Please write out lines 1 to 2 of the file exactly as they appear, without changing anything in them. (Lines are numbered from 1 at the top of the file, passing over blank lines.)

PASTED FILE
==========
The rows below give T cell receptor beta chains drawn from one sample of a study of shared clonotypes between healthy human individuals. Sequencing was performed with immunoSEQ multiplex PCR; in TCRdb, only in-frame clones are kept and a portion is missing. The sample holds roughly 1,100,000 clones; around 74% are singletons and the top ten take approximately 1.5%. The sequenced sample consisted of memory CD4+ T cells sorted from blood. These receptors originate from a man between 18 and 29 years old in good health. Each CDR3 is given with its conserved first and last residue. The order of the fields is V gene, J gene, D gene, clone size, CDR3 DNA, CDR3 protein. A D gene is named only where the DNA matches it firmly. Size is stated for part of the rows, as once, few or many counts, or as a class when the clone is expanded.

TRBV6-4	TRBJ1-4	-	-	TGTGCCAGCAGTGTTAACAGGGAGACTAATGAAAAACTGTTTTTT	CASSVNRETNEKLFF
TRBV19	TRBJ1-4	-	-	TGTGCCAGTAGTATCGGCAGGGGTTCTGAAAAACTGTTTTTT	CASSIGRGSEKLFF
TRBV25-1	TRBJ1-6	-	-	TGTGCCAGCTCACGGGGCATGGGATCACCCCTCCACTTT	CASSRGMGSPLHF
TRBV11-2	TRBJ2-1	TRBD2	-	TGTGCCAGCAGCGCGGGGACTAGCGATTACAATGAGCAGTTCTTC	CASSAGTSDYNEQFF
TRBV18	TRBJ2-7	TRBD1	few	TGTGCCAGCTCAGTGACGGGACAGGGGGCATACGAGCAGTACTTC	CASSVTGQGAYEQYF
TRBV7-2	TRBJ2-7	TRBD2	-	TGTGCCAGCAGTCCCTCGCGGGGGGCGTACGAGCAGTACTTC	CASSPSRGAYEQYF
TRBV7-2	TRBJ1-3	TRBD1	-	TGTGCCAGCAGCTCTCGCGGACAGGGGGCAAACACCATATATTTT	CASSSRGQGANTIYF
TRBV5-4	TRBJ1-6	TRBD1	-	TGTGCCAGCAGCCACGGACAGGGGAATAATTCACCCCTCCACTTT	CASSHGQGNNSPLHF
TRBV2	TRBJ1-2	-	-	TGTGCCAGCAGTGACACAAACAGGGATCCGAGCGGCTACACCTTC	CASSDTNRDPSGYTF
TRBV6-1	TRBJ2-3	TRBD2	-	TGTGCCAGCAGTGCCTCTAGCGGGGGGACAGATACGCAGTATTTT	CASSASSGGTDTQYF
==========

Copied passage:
The rows below give T cell receptor beta chains drawn from one sample of a study of shared clonotypes between healthy human individuals. Sequencing was performed with immunoSEQ multiplex PCR; in TCRdb, only in-frame clones are kept and a portion is missing. The sample holds roughly 1,100,000 clones; around 74% are singletons and the top ten take approximately 1.5%. The sequenced sample consisted of memory CD4+ T cells sorted from blood. These receptors originate from a man between 18 and 29 years old in good health. Each CDR3 is given with its conserved first and last residue. The order of the fields is V gene, J gene, D gene, clone size, CDR3 DNA, CDR3 protein. A D gene is named only where the DNA matches it firmly. Size is stated for part of the rows, as once, few or many counts, or as a class when the clone is expanded.

TRBV6-4	TRBJ1-4	-	-	TGTGCCAGCAGTGTTAACAGGGAGACTAATGAAAAACTGTTTTTT	CASSVNRETNEKLFF